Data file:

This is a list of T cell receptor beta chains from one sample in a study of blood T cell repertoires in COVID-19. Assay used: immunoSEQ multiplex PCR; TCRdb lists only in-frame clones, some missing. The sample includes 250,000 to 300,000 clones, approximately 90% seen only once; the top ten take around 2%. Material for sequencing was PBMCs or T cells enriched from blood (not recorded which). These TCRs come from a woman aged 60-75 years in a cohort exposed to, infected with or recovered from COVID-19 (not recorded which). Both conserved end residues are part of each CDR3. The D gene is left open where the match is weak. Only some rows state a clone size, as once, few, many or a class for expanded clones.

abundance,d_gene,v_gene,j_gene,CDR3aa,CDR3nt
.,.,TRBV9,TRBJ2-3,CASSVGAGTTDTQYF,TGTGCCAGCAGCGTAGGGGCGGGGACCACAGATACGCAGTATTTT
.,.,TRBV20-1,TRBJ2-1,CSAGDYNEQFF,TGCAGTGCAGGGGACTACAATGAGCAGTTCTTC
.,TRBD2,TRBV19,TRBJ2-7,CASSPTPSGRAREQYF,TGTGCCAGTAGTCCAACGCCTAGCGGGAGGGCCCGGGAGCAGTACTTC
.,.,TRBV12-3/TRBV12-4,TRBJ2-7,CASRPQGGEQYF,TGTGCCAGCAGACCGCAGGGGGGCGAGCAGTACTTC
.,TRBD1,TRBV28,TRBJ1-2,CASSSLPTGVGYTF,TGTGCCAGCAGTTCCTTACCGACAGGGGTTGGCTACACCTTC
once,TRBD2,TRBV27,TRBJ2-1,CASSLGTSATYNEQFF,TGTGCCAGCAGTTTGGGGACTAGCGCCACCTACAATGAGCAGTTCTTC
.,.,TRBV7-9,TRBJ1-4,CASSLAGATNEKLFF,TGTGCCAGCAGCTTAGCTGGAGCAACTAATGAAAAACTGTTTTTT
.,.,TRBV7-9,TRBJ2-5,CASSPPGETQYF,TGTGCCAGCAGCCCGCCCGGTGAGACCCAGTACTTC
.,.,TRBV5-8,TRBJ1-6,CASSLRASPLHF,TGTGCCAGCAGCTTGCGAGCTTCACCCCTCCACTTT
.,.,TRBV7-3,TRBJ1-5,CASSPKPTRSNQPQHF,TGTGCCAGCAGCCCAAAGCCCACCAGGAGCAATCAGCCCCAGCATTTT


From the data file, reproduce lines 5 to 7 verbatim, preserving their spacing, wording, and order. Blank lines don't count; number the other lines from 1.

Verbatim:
.,TRBD2,TRBV19,TRBJ2-7,CASSPTPSGRAREQYF,TGTGCCAGTAGTCCAACGCCTAGCGGGAGGGCCCGGGAGCAGTACTTC
.,.,TRBV12-3/TRBV12-4,TRBJ2-7,CASRPQGGEQYF,TGTGCCAGCAGACCGCAGGGGGGCGAGCAGTACTTC
.,TRBD1,TRBV28,TRBJ1-2,CASSSLPTGVGYTF,TGTGCCAGCAGTTCCTTACCGACAGGGGTTGGCTACACCTTC